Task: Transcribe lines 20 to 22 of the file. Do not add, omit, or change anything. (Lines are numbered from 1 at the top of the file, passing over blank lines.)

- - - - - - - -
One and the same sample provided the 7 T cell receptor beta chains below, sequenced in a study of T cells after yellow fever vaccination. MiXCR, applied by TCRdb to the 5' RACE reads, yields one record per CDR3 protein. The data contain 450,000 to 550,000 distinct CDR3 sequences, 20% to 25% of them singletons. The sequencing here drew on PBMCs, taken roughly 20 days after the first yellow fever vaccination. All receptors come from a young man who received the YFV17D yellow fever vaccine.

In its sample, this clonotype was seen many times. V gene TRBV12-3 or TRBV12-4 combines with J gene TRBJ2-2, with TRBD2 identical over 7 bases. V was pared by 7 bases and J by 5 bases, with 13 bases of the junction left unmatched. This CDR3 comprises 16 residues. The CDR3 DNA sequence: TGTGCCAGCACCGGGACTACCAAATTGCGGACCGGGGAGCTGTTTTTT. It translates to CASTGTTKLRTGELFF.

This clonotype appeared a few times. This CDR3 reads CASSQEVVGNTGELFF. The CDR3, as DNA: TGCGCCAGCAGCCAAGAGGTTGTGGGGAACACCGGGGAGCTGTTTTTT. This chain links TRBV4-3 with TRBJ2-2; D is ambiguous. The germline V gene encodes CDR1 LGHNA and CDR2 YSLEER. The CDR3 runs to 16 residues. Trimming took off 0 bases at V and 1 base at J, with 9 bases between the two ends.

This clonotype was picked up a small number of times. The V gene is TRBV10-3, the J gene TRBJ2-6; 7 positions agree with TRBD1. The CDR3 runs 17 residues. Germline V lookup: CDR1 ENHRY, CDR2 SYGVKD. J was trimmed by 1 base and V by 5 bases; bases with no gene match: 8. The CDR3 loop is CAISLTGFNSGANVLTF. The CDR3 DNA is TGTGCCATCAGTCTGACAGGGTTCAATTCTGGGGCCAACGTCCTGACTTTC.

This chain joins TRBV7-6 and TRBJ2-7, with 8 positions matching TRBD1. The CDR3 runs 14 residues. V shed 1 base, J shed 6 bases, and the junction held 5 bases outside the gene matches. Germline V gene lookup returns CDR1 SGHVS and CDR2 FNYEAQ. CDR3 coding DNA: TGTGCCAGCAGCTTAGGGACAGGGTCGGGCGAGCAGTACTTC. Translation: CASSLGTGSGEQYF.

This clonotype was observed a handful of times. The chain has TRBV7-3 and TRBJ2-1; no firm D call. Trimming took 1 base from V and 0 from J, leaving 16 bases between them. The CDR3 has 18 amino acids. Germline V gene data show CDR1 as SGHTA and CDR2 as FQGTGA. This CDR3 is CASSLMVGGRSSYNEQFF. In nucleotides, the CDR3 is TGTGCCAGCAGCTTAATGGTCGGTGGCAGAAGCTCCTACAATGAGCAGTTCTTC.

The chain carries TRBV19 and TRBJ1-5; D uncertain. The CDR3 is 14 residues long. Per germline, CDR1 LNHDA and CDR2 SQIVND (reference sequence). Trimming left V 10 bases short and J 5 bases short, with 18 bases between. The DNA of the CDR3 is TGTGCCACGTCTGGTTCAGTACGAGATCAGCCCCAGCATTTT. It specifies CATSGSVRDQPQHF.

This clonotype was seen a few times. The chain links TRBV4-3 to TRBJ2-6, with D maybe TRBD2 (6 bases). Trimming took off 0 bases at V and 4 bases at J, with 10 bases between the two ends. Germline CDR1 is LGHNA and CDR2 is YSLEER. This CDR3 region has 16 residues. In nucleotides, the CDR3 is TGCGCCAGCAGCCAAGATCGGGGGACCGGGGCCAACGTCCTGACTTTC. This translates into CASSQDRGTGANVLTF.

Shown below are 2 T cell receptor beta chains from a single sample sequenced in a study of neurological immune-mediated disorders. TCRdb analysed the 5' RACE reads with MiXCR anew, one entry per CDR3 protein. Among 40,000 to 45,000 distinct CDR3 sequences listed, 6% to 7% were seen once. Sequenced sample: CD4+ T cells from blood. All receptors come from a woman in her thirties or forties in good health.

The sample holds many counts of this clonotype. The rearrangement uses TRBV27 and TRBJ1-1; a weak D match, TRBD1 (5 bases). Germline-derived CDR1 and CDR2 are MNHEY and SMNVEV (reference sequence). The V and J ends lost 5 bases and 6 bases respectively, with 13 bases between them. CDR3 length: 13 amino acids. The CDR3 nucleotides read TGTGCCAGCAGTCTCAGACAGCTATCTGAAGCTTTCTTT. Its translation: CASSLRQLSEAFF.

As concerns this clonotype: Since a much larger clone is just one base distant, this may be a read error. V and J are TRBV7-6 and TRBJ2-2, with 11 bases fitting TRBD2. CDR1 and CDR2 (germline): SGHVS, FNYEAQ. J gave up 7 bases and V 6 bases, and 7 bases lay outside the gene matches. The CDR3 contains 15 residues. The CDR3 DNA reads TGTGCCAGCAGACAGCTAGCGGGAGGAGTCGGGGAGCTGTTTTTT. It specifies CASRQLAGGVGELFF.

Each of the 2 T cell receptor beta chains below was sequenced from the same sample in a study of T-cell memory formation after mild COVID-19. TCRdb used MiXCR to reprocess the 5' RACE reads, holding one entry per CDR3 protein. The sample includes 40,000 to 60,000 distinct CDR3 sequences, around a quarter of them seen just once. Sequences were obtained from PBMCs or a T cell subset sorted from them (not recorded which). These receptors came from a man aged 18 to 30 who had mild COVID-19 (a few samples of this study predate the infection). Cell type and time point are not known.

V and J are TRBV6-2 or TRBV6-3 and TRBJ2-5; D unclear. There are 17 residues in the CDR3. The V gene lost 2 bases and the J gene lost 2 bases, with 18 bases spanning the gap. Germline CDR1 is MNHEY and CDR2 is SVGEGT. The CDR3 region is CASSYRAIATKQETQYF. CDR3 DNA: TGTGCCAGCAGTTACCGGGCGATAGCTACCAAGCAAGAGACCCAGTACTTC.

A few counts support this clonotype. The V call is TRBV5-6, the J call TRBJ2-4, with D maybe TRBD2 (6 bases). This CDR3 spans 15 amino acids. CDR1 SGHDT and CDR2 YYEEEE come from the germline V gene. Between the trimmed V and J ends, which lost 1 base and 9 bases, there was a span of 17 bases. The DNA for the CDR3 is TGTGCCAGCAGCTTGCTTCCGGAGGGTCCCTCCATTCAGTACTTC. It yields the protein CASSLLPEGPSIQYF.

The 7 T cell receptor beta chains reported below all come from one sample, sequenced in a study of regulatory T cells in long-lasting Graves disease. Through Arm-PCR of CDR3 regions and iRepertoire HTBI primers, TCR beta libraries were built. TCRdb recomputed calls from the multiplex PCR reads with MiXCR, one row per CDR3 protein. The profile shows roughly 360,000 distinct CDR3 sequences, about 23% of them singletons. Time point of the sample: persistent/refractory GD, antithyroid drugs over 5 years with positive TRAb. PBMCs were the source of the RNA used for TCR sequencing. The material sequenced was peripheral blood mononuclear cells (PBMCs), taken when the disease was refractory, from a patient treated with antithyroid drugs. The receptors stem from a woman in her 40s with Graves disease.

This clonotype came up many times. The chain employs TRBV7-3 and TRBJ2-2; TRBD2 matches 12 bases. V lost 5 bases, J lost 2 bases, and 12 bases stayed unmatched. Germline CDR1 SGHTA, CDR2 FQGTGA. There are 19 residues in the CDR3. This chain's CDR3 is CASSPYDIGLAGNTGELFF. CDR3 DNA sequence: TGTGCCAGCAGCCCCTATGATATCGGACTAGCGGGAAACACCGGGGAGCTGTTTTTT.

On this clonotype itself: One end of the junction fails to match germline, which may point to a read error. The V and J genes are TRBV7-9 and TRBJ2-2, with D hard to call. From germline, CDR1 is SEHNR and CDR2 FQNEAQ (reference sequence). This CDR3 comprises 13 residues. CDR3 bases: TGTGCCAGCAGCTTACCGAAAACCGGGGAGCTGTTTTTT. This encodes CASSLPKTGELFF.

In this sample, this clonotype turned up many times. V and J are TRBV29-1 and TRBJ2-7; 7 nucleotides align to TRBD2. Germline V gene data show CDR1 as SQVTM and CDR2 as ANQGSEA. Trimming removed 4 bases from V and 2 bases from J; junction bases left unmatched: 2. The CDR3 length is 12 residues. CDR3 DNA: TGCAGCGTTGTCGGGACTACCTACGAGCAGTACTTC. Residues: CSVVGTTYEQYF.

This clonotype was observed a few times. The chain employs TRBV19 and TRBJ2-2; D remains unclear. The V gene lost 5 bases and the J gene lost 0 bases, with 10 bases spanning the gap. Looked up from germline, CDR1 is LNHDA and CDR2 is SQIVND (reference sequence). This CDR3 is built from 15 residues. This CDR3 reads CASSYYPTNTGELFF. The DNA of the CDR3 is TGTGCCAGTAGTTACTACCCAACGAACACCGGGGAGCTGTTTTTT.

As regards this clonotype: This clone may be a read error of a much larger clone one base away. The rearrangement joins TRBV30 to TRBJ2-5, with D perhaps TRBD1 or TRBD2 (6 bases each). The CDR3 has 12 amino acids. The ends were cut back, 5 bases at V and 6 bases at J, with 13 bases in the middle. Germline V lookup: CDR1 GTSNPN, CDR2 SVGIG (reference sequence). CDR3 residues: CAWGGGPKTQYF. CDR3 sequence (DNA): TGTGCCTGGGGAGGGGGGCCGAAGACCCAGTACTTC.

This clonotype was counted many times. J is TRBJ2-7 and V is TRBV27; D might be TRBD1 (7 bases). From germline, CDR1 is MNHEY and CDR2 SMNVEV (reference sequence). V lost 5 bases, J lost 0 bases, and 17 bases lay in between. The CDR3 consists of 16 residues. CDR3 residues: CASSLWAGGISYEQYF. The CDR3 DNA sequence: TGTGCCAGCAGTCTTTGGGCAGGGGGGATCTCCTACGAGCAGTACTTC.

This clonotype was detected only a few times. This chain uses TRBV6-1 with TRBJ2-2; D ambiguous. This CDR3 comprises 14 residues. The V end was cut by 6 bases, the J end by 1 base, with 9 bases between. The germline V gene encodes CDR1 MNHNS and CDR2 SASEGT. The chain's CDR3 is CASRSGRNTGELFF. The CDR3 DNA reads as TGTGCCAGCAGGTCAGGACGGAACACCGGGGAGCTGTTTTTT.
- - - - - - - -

As regards this clonotype: This clone may be a read error of a much larger clone one base away. The rearrangement joins TRBV30 to TRBJ2-5, with D perhaps TRBD1 or TRBD2 (6 bases each). The CDR3 has 12 amino acids. The ends were cut back, 5 bases at V and 6 bases at J, with 13 bases in the middle. Germline V lookup: CDR1 GTSNPN, CDR2 SVGIG (reference sequence). CDR3 residues: CAWGGGPKTQYF. CDR3 sequence (DNA): TGTGCCTGGGGAGGGGGGCCGAAGACCCAGTACTTC.

This clonotype was counted many times. J is TRBJ2-7 and V is TRBV27; D might be TRBD1 (7 bases). From germline, CDR1 is MNHEY and CDR2 SMNVEV (reference sequence). V lost 5 bases, J lost 0 bases, and 17 bases lay in between. The CDR3 consists of 16 residues. CDR3 residues: CASSLWAGGISYEQYF. The CDR3 DNA sequence: TGTGCCAGCAGTCTTTGGGCAGGGGGGATCTCCTACGAGCAGTACTTC.

This clonotype was detected only a few times. This chain uses TRBV6-1 with TRBJ2-2; D ambiguous. This CDR3 comprises 14 residues. The V end was cut by 6 bases, the J end by 1 base, with 9 bases between. The germline V gene encodes CDR1 MNHNS and CDR2 SASEGT. The chain's CDR3 is CASRSGRNTGELFF. The CDR3 DNA reads as TGTGCCAGCAGGTCAGGACGGAACACCGGGGAGCTGTTTTTT.